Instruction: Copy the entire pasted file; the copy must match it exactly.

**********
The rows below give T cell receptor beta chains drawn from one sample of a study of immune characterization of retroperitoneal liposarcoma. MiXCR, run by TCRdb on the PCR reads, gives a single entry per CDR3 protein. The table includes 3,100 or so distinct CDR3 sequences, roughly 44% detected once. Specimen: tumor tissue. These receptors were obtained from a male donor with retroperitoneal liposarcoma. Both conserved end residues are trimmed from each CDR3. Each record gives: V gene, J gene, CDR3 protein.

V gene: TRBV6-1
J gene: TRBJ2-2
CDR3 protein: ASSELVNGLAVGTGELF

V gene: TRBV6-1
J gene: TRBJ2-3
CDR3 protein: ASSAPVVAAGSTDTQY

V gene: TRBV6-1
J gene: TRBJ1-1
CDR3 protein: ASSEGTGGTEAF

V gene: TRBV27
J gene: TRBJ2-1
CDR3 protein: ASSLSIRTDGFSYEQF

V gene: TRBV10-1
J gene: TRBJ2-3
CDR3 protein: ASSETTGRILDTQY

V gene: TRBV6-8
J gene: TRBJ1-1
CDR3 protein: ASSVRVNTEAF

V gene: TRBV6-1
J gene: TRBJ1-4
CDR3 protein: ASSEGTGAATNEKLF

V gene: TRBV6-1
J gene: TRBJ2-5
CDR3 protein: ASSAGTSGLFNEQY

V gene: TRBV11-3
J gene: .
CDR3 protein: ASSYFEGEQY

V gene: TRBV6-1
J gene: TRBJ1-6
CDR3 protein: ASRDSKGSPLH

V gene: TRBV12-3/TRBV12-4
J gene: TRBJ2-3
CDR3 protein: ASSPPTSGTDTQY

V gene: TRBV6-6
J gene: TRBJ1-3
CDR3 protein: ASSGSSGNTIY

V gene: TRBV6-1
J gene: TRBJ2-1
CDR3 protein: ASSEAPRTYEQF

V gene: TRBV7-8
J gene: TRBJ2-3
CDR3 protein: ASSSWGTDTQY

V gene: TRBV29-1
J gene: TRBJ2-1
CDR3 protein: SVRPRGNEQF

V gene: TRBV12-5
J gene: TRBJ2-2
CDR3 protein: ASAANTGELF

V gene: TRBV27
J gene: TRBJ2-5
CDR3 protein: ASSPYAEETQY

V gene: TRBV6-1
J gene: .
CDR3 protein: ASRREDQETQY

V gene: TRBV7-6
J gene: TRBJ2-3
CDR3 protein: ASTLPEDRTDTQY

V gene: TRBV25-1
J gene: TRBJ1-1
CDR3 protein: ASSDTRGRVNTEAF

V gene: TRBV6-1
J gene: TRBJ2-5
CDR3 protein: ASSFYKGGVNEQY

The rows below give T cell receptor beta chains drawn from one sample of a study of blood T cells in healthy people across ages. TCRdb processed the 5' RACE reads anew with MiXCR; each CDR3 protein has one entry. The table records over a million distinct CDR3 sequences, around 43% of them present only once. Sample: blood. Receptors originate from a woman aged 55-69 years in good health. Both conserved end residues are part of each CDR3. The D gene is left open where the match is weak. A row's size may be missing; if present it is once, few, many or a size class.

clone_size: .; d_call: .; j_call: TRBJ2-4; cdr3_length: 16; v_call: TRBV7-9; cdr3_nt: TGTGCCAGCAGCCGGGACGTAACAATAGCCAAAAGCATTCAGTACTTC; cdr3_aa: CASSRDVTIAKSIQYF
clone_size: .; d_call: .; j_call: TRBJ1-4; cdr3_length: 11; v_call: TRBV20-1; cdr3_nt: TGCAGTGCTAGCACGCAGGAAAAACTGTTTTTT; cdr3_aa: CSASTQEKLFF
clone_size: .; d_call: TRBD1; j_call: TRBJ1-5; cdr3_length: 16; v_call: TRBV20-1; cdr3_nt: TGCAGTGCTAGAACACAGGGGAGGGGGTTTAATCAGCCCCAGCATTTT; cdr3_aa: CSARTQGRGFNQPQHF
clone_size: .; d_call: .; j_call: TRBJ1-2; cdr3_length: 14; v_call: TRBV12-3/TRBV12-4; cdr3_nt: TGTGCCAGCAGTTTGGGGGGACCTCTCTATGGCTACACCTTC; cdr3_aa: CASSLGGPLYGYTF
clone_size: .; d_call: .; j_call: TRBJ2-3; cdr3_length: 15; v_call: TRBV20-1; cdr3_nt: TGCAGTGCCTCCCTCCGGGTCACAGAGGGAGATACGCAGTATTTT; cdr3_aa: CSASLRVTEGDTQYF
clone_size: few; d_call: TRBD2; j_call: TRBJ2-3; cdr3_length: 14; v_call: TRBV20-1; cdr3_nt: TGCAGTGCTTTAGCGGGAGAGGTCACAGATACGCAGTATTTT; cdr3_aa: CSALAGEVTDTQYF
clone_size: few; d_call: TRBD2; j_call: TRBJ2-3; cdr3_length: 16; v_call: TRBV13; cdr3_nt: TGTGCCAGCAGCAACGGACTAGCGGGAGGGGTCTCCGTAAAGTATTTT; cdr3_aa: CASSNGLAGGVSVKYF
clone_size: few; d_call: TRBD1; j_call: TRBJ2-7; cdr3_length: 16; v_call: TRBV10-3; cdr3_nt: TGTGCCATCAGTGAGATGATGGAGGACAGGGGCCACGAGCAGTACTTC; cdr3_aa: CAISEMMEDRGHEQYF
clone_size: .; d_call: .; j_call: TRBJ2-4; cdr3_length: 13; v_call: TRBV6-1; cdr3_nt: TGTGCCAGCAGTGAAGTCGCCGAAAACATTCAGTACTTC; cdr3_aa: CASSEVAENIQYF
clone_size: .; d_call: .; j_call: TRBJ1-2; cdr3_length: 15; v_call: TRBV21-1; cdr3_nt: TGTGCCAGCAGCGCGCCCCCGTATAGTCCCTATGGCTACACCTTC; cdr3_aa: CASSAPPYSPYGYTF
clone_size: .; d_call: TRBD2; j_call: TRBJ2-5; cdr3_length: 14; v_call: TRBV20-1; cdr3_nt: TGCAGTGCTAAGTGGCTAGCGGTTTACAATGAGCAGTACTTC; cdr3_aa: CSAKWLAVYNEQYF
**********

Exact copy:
The rows below give T cell receptor beta chains drawn from one sample of a study of immune characterization of retroperitoneal liposarcoma. MiXCR, run by TCRdb on the PCR reads, gives a single entry per CDR3 protein. The table includes 3,100 or so distinct CDR3 sequences, roughly 44% detected once. Specimen: tumor tissue. These receptors were obtained from a male donor with retroperitoneal liposarcoma. Both conserved end residues are trimmed from each CDR3. Each record gives: V gene, J gene, CDR3 protein.

V gene: TRBV6-1
J gene: TRBJ2-2
CDR3 protein: ASSELVNGLAVGTGELF

V gene: TRBV6-1
J gene: TRBJ2-3
CDR3 protein: ASSAPVVAAGSTDTQY

V gene: TRBV6-1
J gene: TRBJ1-1
CDR3 protein: ASSEGTGGTEAF

V gene: TRBV27
J gene: TRBJ2-1
CDR3 protein: ASSLSIRTDGFSYEQF

V gene: TRBV10-1
J gene: TRBJ2-3
CDR3 protein: ASSETTGRILDTQY

V gene: TRBV6-8
J gene: TRBJ1-1
CDR3 protein: ASSVRVNTEAF

V gene: TRBV6-1
J gene: TRBJ1-4
CDR3 protein: ASSEGTGAATNEKLF

V gene: TRBV6-1
J gene: TRBJ2-5
CDR3 protein: ASSAGTSGLFNEQY

V gene: TRBV11-3
J gene: .
CDR3 protein: ASSYFEGEQY

V gene: TRBV6-1
J gene: TRBJ1-6
CDR3 protein: ASRDSKGSPLH

V gene: TRBV12-3/TRBV12-4
J gene: TRBJ2-3
CDR3 protein: ASSPPTSGTDTQY

V gene: TRBV6-6
J gene: TRBJ1-3
CDR3 protein: ASSGSSGNTIY

V gene: TRBV6-1
J gene: TRBJ2-1
CDR3 protein: ASSEAPRTYEQF

V gene: TRBV7-8
J gene: TRBJ2-3
CDR3 protein: ASSSWGTDTQY

V gene: TRBV29-1
J gene: TRBJ2-1
CDR3 protein: SVRPRGNEQF

V gene: TRBV12-5
J gene: TRBJ2-2
CDR3 protein: ASAANTGELF

V gene: TRBV27
J gene: TRBJ2-5
CDR3 protein: ASSPYAEETQY

V gene: TRBV6-1
J gene: .
CDR3 protein: ASRREDQETQY

V gene: TRBV7-6
J gene: TRBJ2-3
CDR3 protein: ASTLPEDRTDTQY

V gene: TRBV25-1
J gene: TRBJ1-1
CDR3 protein: ASSDTRGRVNTEAF

V gene: TRBV6-1
J gene: TRBJ2-5
CDR3 protein: ASSFYKGGVNEQY

The rows below give T cell receptor beta chains drawn from one sample of a study of blood T cells in healthy people across ages. TCRdb processed the 5' RACE reads anew with MiXCR; each CDR3 protein has one entry. The table records over a million distinct CDR3 sequences, around 43% of them present only once. Sample: blood. Receptors originate from a woman aged 55-69 years in good health. Both conserved end residues are part of each CDR3. The D gene is left open where the match is weak. A row's size may be missing; if present it is once, few, many or a size class.

clone_size: .; d_call: .; j_call: TRBJ2-4; cdr3_length: 16; v_call: TRBV7-9; cdr3_nt: TGTGCCAGCAGCCGGGACGTAACAATAGCCAAAAGCATTCAGTACTTC; cdr3_aa: CASSRDVTIAKSIQYF
clone_size: .; d_call: .; j_call: TRBJ1-4; cdr3_length: 11; v_call: TRBV20-1; cdr3_nt: TGCAGTGCTAGCACGCAGGAAAAACTGTTTTTT; cdr3_aa: CSASTQEKLFF
clone_size: .; d_call: TRBD1; j_call: TRBJ1-5; cdr3_length: 16; v_call: TRBV20-1; cdr3_nt: TGCAGTGCTAGAACACAGGGGAGGGGGTTTAATCAGCCCCAGCATTTT; cdr3_aa: CSARTQGRGFNQPQHF
clone_size: .; d_call: .; j_call: TRBJ1-2; cdr3_length: 14; v_call: TRBV12-3/TRBV12-4; cdr3_nt: TGTGCCAGCAGTTTGGGGGGACCTCTCTATGGCTACACCTTC; cdr3_aa: CASSLGGPLYGYTF
clone_size: .; d_call: .; j_call: TRBJ2-3; cdr3_length: 15; v_call: TRBV20-1; cdr3_nt: TGCAGTGCCTCCCTCCGGGTCACAGAGGGAGATACGCAGTATTTT; cdr3_aa: CSASLRVTEGDTQYF
clone_size: few; d_call: TRBD2; j_call: TRBJ2-3; cdr3_length: 14; v_call: TRBV20-1; cdr3_nt: TGCAGTGCTTTAGCGGGAGAGGTCACAGATACGCAGTATTTT; cdr3_aa: CSALAGEVTDTQYF
clone_size: few; d_call: TRBD2; j_call: TRBJ2-3; cdr3_length: 16; v_call: TRBV13; cdr3_nt: TGTGCCAGCAGCAACGGACTAGCGGGAGGGGTCTCCGTAAAGTATTTT; cdr3_aa: CASSNGLAGGVSVKYF
clone_size: few; d_call: TRBD1; j_call: TRBJ2-7; cdr3_length: 16; v_call: TRBV10-3; cdr3_nt: TGTGCCATCAGTGAGATGATGGAGGACAGGGGCCACGAGCAGTACTTC; cdr3_aa: CAISEMMEDRGHEQYF
clone_size: .; d_call: .; j_call: TRBJ2-4; cdr3_length: 13; v_call: TRBV6-1; cdr3_nt: TGTGCCAGCAGTGAAGTCGCCGAAAACATTCAGTACTTC; cdr3_aa: CASSEVAENIQYF
clone_size: .; d_call: .; j_call: TRBJ1-2; cdr3_length: 15; v_call: TRBV21-1; cdr3_nt: TGTGCCAGCAGCGCGCCCCCGTATAGTCCCTATGGCTACACCTTC; cdr3_aa: CASSAPPYSPYGYTF
clone_size: .; d_call: TRBD2; j_call: TRBJ2-5; cdr3_length: 14; v_call: TRBV20-1; cdr3_nt: TGCAGTGCTAAGTGGCTAGCGGTTTACAATGAGCAGTACTTC; cdr3_aa: CSAKWLAVYNEQYF